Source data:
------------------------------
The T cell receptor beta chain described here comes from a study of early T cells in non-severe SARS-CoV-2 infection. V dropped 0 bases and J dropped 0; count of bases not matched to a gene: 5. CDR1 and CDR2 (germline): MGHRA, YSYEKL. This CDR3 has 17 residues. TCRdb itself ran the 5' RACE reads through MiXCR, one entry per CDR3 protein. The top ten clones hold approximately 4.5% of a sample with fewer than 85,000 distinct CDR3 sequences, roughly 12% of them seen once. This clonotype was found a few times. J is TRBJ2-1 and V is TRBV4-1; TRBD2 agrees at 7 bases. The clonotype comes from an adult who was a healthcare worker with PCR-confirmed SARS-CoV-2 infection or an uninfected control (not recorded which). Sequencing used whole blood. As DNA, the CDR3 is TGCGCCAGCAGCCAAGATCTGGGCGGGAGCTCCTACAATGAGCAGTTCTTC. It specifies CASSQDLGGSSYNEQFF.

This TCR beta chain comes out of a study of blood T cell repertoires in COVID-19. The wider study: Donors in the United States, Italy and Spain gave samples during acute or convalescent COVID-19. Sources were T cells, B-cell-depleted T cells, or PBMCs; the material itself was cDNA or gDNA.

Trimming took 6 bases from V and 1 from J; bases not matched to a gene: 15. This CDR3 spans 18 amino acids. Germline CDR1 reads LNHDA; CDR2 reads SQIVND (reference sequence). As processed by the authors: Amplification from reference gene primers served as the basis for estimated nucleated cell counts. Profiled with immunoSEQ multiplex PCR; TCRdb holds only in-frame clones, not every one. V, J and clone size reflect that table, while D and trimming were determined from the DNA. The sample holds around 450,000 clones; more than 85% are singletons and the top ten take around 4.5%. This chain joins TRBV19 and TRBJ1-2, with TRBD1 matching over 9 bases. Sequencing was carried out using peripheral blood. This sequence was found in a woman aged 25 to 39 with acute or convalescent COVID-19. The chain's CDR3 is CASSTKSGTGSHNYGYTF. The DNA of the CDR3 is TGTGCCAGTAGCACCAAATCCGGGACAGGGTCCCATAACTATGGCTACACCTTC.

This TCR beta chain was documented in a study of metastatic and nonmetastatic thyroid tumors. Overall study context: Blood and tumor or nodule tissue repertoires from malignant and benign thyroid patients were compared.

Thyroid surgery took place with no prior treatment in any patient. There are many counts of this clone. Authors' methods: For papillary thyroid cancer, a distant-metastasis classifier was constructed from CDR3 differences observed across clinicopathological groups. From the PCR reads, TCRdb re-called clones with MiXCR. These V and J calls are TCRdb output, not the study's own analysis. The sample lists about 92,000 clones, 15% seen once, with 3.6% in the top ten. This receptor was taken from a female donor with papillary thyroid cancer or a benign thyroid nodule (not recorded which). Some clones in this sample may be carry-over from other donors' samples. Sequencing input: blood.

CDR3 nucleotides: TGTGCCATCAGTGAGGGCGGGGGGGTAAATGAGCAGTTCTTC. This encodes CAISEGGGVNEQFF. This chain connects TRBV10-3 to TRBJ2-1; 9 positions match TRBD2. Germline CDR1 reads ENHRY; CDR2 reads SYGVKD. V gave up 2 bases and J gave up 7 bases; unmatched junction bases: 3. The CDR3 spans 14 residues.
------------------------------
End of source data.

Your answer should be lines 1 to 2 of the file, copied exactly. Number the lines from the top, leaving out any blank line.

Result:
The T cell receptor beta chain described here comes from a study of early T cells in non-severe SARS-CoV-2 infection. V dropped 0 bases and J dropped 0; count of bases not matched to a gene: 5. CDR1 and CDR2 (germline): MGHRA, YSYEKL. This CDR3 has 17 residues. TCRdb itself ran the 5' RACE reads through MiXCR, one entry per CDR3 protein. The top ten clones hold approximately 4.5% of a sample with fewer than 85,000 distinct CDR3 sequences, roughly 12% of them seen once. This clonotype was found a few times. J is TRBJ2-1 and V is TRBV4-1; TRBD2 agrees at 7 bases. The clonotype comes from an adult who was a healthcare worker with PCR-confirmed SARS-CoV-2 infection or an uninfected control (not recorded which). Sequencing used whole blood. As DNA, the CDR3 is TGCGCCAGCAGCCAAGATCTGGGCGGGAGCTCCTACAATGAGCAGTTCTTC. It specifies CASSQDLGGSSYNEQFF.

This TCR beta chain comes out of a study of blood T cell repertoires in COVID-19. The wider study: Donors in the United States, Italy and Spain gave samples during acute or convalescent COVID-19. Sources were T cells, B-cell-depleted T cells, or PBMCs; the material itself was cDNA or gDNA.